The, the, the good part about our current, like the last five years or so, um, probably probably more like three or four is that there seems to be a whole host of groups. Uh, I mean, including modern pain care, um, that are just like trying to and succeeding at affecting a large number of, uh, allied health providers, um, in a way that can push this needle forward on a big way. I mean, you have, um, you guys, you have Ben Cormack and Adam Meakins with a better clinician project. You have CALU now, um, the level up, uh, in clinical athlete together, there's so many things now that just didn't exist when, you know, CJ and I were probably graduating WOPprep uh, probably graduating when we were, uh, or coming out. And so I do have at least a little bit more hope as much as I really hate social media, um, and the things that it does to me and the people that I love. I really think that if there was ever going to be like a big shift in the way that we catch people, right, as they get out of school or before they get out of school to, to alter that sooner, I think now is that time. And, and it's exciting.
Dr. Mark Kargela (00:18:19):
Yeah, no, I think, you know, traditional coned too, just doesn't fit the bill. It just, it does. And you go on a weekend, you got some dude on stage or some, I shouldn't say, dude, there's plenty of women who are doing an amazing job. Teaching can see education as well, but, and it's this, you know, the, the subjects on stage, there's all this interaction effects, you know, it's all, of course somebody gets an improved thing cause it's a million ways to make pain feel better, especially in a stage full of people where you're the subject, but probably another thing. But, and then you're on your own too. You know, you've got two, two days with somebody and then it's, you're on your own, figure it out. And then you, you get the initial like, Oh my God, this is the greatest. And then the reality of the clinic continues to stare you in the eye.
Dr. Mark Kargela (00:18:56):
If you look at it that there's still people that ain't gettin better and it's not, then no matter which new shiny tool I throw at these people, it ain't get, you know, they're not pressed in the hump of getting them back to the life they want to live or getting back to the gym or getting back to lifting their grandkids or stuff because it isn't about your fricking tool. It's about being able to fit whatever you have in your box and not just searching for new tools, learn how to use a toolbox, learn how to apply it to the human. And it's not just throwing passive stuff at people. It's really getting to know that human in the unique situation that we're in and thoughts, beliefs, all that stuff, and then pushing them forward. But we still have this biomedical biased education where man, it's all about, um, you know, the pathologies, and I'm not saying that stuff isn't important.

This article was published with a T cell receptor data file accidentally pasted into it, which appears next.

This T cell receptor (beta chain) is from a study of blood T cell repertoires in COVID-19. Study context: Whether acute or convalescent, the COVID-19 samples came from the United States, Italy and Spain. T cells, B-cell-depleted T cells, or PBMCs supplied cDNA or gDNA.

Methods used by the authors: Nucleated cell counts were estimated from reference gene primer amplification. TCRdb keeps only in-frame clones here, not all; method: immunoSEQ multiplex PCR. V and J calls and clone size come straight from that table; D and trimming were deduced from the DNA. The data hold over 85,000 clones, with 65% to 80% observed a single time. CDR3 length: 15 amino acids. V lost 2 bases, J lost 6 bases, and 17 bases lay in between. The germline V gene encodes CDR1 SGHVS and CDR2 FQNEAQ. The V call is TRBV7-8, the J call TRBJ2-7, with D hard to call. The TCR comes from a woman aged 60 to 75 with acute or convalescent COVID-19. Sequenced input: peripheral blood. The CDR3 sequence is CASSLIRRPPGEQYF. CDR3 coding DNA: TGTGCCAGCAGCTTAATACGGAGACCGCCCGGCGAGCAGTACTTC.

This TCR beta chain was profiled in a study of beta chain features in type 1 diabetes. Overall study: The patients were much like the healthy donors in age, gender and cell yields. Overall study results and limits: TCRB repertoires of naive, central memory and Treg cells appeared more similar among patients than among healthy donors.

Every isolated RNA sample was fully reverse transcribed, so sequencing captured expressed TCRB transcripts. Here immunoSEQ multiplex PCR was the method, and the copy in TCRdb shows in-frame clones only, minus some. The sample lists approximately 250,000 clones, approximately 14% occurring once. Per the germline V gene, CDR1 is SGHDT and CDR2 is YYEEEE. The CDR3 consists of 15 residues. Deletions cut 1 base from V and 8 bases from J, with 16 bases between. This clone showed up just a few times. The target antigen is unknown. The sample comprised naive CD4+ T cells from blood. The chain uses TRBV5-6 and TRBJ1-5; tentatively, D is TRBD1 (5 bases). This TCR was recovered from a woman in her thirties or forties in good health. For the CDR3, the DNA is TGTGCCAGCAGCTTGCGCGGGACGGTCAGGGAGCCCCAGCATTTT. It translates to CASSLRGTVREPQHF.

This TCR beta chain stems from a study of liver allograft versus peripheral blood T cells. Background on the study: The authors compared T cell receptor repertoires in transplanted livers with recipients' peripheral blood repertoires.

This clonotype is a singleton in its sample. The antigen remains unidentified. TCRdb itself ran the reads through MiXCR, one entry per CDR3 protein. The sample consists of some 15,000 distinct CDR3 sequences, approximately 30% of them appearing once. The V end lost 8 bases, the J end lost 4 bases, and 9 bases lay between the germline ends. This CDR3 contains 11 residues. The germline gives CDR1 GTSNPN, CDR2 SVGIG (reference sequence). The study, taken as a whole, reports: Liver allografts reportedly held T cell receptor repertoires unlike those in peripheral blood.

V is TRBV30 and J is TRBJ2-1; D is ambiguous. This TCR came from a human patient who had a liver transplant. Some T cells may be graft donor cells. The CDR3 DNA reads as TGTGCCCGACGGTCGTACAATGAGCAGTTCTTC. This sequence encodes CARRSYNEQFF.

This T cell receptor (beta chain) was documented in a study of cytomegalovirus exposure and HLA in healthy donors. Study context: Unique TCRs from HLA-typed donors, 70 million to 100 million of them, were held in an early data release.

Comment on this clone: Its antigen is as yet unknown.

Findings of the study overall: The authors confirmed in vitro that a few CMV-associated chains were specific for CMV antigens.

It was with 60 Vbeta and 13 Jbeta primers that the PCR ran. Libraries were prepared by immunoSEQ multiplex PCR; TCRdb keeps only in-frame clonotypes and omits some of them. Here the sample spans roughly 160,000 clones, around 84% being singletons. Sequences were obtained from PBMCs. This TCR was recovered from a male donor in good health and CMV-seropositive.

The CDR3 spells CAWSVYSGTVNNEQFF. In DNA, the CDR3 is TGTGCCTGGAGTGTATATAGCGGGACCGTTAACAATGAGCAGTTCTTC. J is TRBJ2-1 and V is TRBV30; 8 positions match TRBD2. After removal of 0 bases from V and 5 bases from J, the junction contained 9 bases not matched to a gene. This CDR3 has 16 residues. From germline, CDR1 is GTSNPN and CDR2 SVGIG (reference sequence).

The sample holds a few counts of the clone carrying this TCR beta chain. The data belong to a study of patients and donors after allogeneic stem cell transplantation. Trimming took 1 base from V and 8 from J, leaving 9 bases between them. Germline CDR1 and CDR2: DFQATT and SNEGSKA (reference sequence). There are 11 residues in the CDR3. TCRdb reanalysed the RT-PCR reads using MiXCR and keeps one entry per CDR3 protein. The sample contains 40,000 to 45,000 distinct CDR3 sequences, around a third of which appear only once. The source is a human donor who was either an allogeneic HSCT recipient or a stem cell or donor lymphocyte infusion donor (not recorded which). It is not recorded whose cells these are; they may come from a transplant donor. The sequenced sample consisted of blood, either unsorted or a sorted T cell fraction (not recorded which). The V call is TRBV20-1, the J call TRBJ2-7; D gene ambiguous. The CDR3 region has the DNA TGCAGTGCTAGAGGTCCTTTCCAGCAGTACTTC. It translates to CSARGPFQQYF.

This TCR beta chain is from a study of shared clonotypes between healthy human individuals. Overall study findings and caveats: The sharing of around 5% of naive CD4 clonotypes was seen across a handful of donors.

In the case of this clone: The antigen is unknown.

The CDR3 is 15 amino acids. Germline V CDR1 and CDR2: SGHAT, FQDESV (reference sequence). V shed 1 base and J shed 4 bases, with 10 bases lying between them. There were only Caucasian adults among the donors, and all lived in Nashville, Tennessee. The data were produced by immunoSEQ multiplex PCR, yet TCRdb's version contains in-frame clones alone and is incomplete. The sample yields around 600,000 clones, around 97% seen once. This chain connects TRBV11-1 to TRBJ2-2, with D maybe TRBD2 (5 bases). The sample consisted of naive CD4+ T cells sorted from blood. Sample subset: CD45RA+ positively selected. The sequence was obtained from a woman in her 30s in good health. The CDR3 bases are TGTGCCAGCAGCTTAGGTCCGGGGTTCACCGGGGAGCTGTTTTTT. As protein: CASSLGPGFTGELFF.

Dr. Mark Kargela (00:19:39):
Like you guys with wad prep, of course, you guys got to know mechanics and appropriate lifting formula, high load situations. You better believe movement matters in specific specificity of movement. But you know, we still got therapists out there rolling with the TA multifidus brace everything until you're, you know, you can't brace anymore your brace. And when you're picking up a paper clip off the floor, I mean, come on. Um, it gets to be a little bit ridiculous, but yeah, it's, it's just a hard scenario for students to succeed. I think that's why we've created programs. And I, you mentioned some great ones with Ben and Adam and CALU's great. I mean, they're doing an amazing job with trying to push, push the knowledge forward. You guys are doing great at WODprep and, um, you know, helping folks out as well. But it's just, you got to have somebody who's in your practice and having given you a process to start auditing yourself and checking your biases and recognizing that there's a process that you got to figure out what fits to that unique person in front of you.
Dr. Mark Kargela (00:20:30):
Cause you can spend time chasing 15 different courses with 15 different tools and get the initial honeymoon phase of that tool that you're feeling like everybody's getting better. And then reality will stare you in the face. Um, I'm waiting for the tool that comes up. That truly is special in like a, you know, in, when we do systematic reviews and we see no, everybody pretty much follows the same course, regardless of what intervention you throw at. It, that's a hard pill if for ego driven therapist to swallow, but it's the truth of the matter. So just let's fricking support people through their process of pain and get them back to life and not have to worry about being trademarked on them. Fricking tool that you wear on a polo shirt,
Dr. Joe Camoratto (00:21:05):
If, uh, if he asked the MDT group that that is their, that's the tool. That's the second coming, the MDT, the McKenzie stuff. Um, yeah, I mean, I'm talkin shit here. Uh, so I have, I have a kind of related question, um, and this can be at both of you guys. I don't know where the PT profession is going with coronavirus, um, because there is not a job that be had in the central South New Jersey area, at least for myself. Um, and with the Medicare cuts coming through and with the clinics, that probably shut down or continue to do so because of the current situation, as well as probably, I don't know if clinics are going to hire more PTA's or, or less, now that there's changes in reimbursement. What do you think is going to happen to the PT career field?